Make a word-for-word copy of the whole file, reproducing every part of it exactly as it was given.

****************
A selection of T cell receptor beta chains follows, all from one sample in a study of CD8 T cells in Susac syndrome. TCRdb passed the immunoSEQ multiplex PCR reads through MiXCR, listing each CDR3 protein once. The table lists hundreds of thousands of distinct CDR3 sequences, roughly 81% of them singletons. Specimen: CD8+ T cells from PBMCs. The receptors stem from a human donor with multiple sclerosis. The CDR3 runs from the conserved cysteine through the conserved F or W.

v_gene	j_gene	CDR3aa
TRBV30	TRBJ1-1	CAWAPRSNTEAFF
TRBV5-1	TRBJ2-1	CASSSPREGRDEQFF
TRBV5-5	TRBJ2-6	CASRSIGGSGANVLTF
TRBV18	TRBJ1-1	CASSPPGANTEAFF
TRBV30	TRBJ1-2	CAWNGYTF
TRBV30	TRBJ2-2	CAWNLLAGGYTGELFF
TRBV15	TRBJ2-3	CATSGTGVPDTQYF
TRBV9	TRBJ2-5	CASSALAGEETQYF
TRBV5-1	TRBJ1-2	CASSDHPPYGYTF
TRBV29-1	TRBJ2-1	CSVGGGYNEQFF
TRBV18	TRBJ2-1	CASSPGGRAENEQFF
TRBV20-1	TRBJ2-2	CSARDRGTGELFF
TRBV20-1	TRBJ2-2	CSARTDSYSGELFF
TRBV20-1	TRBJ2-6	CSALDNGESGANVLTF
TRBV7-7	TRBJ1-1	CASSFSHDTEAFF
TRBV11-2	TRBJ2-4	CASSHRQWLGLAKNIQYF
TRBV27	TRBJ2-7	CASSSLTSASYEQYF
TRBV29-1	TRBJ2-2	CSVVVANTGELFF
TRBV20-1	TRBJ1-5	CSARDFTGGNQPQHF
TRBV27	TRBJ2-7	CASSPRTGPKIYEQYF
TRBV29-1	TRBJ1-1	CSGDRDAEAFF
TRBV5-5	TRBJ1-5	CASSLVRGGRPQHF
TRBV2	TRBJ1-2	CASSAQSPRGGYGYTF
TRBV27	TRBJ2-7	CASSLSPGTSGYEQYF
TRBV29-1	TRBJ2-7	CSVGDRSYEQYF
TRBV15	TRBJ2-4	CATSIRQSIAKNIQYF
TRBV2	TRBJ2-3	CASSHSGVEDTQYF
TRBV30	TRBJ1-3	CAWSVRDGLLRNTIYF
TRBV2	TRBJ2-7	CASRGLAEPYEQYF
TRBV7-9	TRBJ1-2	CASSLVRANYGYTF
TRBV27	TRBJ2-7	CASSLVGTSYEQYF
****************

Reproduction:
A selection of T cell receptor beta chains follows, all from one sample in a study of CD8 T cells in Susac syndrome. TCRdb passed the immunoSEQ multiplex PCR reads through MiXCR, listing each CDR3 protein once. The table lists hundreds of thousands of distinct CDR3 sequences, roughly 81% of them singletons. Specimen: CD8+ T cells from PBMCs. The receptors stem from a human donor with multiple sclerosis. The CDR3 runs from the conserved cysteine through the conserved F or W.

v_gene	j_gene	CDR3aa
TRBV30	TRBJ1-1	CAWAPRSNTEAFF
TRBV5-1	TRBJ2-1	CASSSPREGRDEQFF
TRBV5-5	TRBJ2-6	CASRSIGGSGANVLTF
TRBV18	TRBJ1-1	CASSPPGANTEAFF
TRBV30	TRBJ1-2	CAWNGYTF
TRBV30	TRBJ2-2	CAWNLLAGGYTGELFF
TRBV15	TRBJ2-3	CATSGTGVPDTQYF
TRBV9	TRBJ2-5	CASSALAGEETQYF
TRBV5-1	TRBJ1-2	CASSDHPPYGYTF
TRBV29-1	TRBJ2-1	CSVGGGYNEQFF
TRBV18	TRBJ2-1	CASSPGGRAENEQFF
TRBV20-1	TRBJ2-2	CSARDRGTGELFF
TRBV20-1	TRBJ2-2	CSARTDSYSGELFF
TRBV20-1	TRBJ2-6	CSALDNGESGANVLTF
TRBV7-7	TRBJ1-1	CASSFSHDTEAFF
TRBV11-2	TRBJ2-4	CASSHRQWLGLAKNIQYF
TRBV27	TRBJ2-7	CASSSLTSASYEQYF
TRBV29-1	TRBJ2-2	CSVVVANTGELFF
TRBV20-1	TRBJ1-5	CSARDFTGGNQPQHF
TRBV27	TRBJ2-7	CASSPRTGPKIYEQYF
TRBV29-1	TRBJ1-1	CSGDRDAEAFF
TRBV5-5	TRBJ1-5	CASSLVRGGRPQHF
TRBV2	TRBJ1-2	CASSAQSPRGGYGYTF
TRBV27	TRBJ2-7	CASSLSPGTSGYEQYF
TRBV29-1	TRBJ2-7	CSVGDRSYEQYF
TRBV15	TRBJ2-4	CATSIRQSIAKNIQYF
TRBV2	TRBJ2-3	CASSHSGVEDTQYF
TRBV30	TRBJ1-3	CAWSVRDGLLRNTIYF
TRBV2	TRBJ2-7	CASRGLAEPYEQYF
TRBV7-9	TRBJ1-2	CASSLVRANYGYTF
TRBV27	TRBJ2-7	CASSLVGTSYEQYF